The chemical basis of vision depends upon the absorption of light (electromagnetic radiation) by special pigments in the eye. These pigments are transducers: they convert electromagnetic energy into the chemical energy that can initate (stimulate) an impulse within a nerve cell (neuron). In human eyes, the visual pigments are manufactured and stored in the rods and cones of the retina. In insects, all visual pigments are manufactured by retinula cells; they are stored in the rhabdoms of the compound eyes and ocelli.
Not all visual pigments are alike. Rhodopsin, the pigment found in human rods, absorbs a wide range of electromagnetic frequencies (colors) from blue to yellow. There are three types of cone pigments (iodopsins) that are somewhat more selective -- each has an absorbance maximum that correspond to one of the three "primary" colors: blue, green, or red. Our ability to discriminate a full range of color is based on the additive response of all three receptor types. (Figure #1).
Colorblindness occurs when one or more of the cone pigments is defective. A colorblind person still has a range of color perception, but lacks the ability to discriminate a complete spectrum of colors.
- Purple is a color sensation produced by simultaneous stimulation of blue and red color receptors. If a colorblind person lacks blue-absorbing pigments, then the color purple would appear to be the same as the color:
- If a man lacked red-absorbing pigments (see Figure 1), he would be unable to discriminate between:
- Red and Blue
- Green and Purple
- Red and Green
- Blue and Purple
Most insects have only two types of visual pigments (Figure 2). One pigment absorbs green and yellow light (550 nm); the other absorbs blue and ultraviolet light (<480 nm). Insects cannot see red. (Does this mean they don't get angry?) These insects have only limited color vision -- much like that of colorblind humans but with their frequency response shifted into the ultraviolet.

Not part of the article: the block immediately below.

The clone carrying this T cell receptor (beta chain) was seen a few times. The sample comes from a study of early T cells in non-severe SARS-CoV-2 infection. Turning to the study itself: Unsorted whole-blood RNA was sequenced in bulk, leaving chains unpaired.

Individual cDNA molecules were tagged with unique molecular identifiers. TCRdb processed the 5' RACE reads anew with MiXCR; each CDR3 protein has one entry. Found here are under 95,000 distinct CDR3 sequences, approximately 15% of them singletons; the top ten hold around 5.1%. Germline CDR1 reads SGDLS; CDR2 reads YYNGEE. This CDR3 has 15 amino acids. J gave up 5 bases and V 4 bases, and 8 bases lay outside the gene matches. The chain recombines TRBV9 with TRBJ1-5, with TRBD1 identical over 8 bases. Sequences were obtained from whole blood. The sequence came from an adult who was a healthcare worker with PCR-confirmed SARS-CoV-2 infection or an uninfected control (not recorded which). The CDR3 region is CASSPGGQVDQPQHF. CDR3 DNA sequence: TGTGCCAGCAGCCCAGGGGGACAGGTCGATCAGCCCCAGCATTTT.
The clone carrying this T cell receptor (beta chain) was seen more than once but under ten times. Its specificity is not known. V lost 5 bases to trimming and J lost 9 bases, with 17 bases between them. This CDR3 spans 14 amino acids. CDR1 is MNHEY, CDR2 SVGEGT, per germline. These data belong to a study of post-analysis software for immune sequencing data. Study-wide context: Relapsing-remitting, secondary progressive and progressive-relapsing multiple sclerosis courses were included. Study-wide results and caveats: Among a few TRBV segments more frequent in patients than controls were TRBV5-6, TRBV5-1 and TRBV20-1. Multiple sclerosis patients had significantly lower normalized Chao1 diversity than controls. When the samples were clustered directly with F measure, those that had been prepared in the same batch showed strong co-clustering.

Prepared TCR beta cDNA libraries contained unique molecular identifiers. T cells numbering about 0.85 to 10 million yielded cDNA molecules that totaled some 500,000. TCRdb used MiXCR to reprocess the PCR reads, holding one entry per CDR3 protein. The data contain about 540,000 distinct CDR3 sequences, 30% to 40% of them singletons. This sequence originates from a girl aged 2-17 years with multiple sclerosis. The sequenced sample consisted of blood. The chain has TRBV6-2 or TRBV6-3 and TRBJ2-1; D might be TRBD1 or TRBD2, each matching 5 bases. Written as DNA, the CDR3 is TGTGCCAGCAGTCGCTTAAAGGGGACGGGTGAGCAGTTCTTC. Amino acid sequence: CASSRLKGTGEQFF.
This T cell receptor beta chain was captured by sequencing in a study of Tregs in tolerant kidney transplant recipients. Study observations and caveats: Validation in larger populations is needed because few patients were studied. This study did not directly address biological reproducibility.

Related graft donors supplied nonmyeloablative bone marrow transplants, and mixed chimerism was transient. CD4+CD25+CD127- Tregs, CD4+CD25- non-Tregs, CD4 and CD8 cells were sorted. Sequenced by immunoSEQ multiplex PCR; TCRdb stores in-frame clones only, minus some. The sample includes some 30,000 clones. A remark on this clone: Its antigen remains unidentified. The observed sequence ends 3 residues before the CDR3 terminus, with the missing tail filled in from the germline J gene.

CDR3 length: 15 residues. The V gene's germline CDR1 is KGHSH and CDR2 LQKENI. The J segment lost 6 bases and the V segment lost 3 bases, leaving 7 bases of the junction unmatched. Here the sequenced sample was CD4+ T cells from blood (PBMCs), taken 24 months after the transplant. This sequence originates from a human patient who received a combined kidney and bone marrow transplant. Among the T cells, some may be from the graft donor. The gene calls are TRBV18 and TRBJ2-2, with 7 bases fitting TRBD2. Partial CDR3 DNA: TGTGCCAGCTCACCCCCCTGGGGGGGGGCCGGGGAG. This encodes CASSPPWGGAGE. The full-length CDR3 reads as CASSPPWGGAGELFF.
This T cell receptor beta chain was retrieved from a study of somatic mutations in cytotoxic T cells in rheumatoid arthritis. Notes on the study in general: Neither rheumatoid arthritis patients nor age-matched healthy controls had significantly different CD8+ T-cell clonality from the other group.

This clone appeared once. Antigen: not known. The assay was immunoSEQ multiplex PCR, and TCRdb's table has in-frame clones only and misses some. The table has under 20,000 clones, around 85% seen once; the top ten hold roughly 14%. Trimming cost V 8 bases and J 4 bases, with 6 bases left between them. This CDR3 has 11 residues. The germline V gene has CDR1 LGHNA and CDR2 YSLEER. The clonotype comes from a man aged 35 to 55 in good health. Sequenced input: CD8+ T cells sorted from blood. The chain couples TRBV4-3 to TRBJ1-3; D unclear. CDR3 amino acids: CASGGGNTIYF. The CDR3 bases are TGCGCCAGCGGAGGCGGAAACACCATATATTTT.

Bichromatic insects (those with only two types of color pigment receptors) are often unable to discriminate pure colors from mixtures of colors. For example, light at 500 nm (blue-green) would be absorbed equally by both the yellow and UV pigments and stimulate an equivalent response in both receptor types. Yet both receptors could also be equally stimulated by mixtures of light (say 450 nm and 550 nm) -- the insect could not discriminate between this mixture and a single color at 500 nm.
- Which wavelengths of light would "mimic" the color green (530 nm) to an insect with bichromatic color vision?
- 525 nm + 625 nm
- 370 nm + 600 nm
- 620 nm + 420 nm
- 400 nm + 500 nm
Honeybees, bumblebees, and many diurnal butterflies have true color vision. They have three visual pigments (Figure 3) with absorption maxima at 360 nm (ultraviolet), 440 nm (blue-violet), and 588 nm (yellow). These trichromatic insects can perceive a complete spectrum of colors (within the range of their spectral sensitivity) and can also discriminate between single colors and mixtures of colors.
A combination of UV and yellow (opposite ends of the insect's visual spectrum) would look "blue-green" to a bichromatic insect because both receptor types are stimulated. But that same color combination would be distinctive to a trichromatic insect because the "blue-violet" receptor is NOT stimulated. Behavioral studies confirm that bees perceive the UV-yellow combination as a unique "color". So what do you call a "color" that is a UV-yellow combination? It is the equivalent of "purple" in the human color scheme, so we call it "bee-purple" in the bee's color scheme. Similarly, wavelengths that stimulate the bee's UV and blue-violet receptors (but not the yellow receptors) would produce a unique stimulus known as "bee violet" in the bee's color scheme.